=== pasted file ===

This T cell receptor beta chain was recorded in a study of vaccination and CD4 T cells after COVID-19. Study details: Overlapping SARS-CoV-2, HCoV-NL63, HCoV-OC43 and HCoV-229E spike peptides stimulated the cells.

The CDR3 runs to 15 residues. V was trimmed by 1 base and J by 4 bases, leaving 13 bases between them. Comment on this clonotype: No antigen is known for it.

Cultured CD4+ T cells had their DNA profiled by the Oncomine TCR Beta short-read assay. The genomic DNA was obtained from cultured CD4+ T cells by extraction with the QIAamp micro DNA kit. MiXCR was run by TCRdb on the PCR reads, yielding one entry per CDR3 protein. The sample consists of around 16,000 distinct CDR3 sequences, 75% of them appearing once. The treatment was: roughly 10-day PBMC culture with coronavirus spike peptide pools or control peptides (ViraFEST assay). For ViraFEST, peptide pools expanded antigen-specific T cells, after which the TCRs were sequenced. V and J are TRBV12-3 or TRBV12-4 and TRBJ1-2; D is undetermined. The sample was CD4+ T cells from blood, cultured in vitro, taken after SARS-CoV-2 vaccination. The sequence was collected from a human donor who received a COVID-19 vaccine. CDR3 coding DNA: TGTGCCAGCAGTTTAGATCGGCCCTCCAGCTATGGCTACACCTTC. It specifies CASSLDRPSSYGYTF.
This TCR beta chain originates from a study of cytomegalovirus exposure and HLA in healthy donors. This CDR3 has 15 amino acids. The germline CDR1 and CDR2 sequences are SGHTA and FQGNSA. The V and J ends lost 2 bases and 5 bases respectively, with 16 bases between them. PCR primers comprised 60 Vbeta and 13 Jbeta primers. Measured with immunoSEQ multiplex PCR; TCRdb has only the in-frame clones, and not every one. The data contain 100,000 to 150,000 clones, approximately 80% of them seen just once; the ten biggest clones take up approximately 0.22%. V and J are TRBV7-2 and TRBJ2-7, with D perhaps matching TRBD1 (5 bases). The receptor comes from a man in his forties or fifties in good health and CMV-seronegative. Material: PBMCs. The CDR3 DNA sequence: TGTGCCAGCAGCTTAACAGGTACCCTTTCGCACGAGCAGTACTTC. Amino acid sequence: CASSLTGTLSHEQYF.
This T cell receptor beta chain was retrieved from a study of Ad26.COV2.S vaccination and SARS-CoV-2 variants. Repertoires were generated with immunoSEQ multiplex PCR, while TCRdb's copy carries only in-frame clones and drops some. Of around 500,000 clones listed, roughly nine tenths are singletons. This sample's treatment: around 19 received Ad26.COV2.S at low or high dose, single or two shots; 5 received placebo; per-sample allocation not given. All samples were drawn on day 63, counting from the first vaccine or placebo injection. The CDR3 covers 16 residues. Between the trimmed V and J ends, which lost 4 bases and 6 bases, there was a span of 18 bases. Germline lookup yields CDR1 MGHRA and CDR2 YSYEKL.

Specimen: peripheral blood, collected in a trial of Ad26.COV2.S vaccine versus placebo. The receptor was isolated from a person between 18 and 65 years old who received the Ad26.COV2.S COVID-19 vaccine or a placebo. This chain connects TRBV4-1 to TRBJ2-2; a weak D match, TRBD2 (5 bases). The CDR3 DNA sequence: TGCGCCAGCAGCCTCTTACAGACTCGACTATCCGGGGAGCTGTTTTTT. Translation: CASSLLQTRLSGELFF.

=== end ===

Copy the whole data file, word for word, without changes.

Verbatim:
This T cell receptor beta chain was recorded in a study of vaccination and CD4 T cells after COVID-19. Study details: Overlapping SARS-CoV-2, HCoV-NL63, HCoV-OC43 and HCoV-229E spike peptides stimulated the cells.

The CDR3 runs to 15 residues. V was trimmed by 1 base and J by 4 bases, leaving 13 bases between them. Comment on this clonotype: No antigen is known for it.

Cultured CD4+ T cells had their DNA profiled by the Oncomine TCR Beta short-read assay. The genomic DNA was obtained from cultured CD4+ T cells by extraction with the QIAamp micro DNA kit. MiXCR was run by TCRdb on the PCR reads, yielding one entry per CDR3 protein. The sample consists of around 16,000 distinct CDR3 sequences, 75% of them appearing once. The treatment was: roughly 10-day PBMC culture with coronavirus spike peptide pools or control peptides (ViraFEST assay). For ViraFEST, peptide pools expanded antigen-specific T cells, after which the TCRs were sequenced. V and J are TRBV12-3 or TRBV12-4 and TRBJ1-2; D is undetermined. The sample was CD4+ T cells from blood, cultured in vitro, taken after SARS-CoV-2 vaccination. The sequence was collected from a human donor who received a COVID-19 vaccine. CDR3 coding DNA: TGTGCCAGCAGTTTAGATCGGCCCTCCAGCTATGGCTACACCTTC. It specifies CASSLDRPSSYGYTF.
This TCR beta chain originates from a study of cytomegalovirus exposure and HLA in healthy donors. This CDR3 has 15 amino acids. The germline CDR1 and CDR2 sequences are SGHTA and FQGNSA. The V and J ends lost 2 bases and 5 bases respectively, with 16 bases between them. PCR primers comprised 60 Vbeta and 13 Jbeta primers. Measured with immunoSEQ multiplex PCR; TCRdb has only the in-frame clones, and not every one. The data contain 100,000 to 150,000 clones, approximately 80% of them seen just once; the ten biggest clones take up approximately 0.22%. V and J are TRBV7-2 and TRBJ2-7, with D perhaps matching TRBD1 (5 bases). The receptor comes from a man in his forties or fifties in good health and CMV-seronegative. Material: PBMCs. The CDR3 DNA sequence: TGTGCCAGCAGCTTAACAGGTACCCTTTCGCACGAGCAGTACTTC. Amino acid sequence: CASSLTGTLSHEQYF.
This T cell receptor beta chain was retrieved from a study of Ad26.COV2.S vaccination and SARS-CoV-2 variants. Repertoires were generated with immunoSEQ multiplex PCR, while TCRdb's copy carries only in-frame clones and drops some. Of around 500,000 clones listed, roughly nine tenths are singletons. This sample's treatment: around 19 received Ad26.COV2.S at low or high dose, single or two shots; 5 received placebo; per-sample allocation not given. All samples were drawn on day 63, counting from the first vaccine or placebo injection. The CDR3 covers 16 residues. Between the trimmed V and J ends, which lost 4 bases and 6 bases, there was a span of 18 bases. Germline lookup yields CDR1 MGHRA and CDR2 YSYEKL.

Specimen: peripheral blood, collected in a trial of Ad26.COV2.S vaccine versus placebo. The receptor was isolated from a person between 18 and 65 years old who received the Ad26.COV2.S COVID-19 vaccine or a placebo. This chain connects TRBV4-1 to TRBJ2-2; a weak D match, TRBD2 (5 bases). The CDR3 DNA sequence: TGCGCCAGCAGCCTCTTACAGACTCGACTATCCGGGGAGCTGTTTTTT. Translation: CASSLLQTRLSGELFF.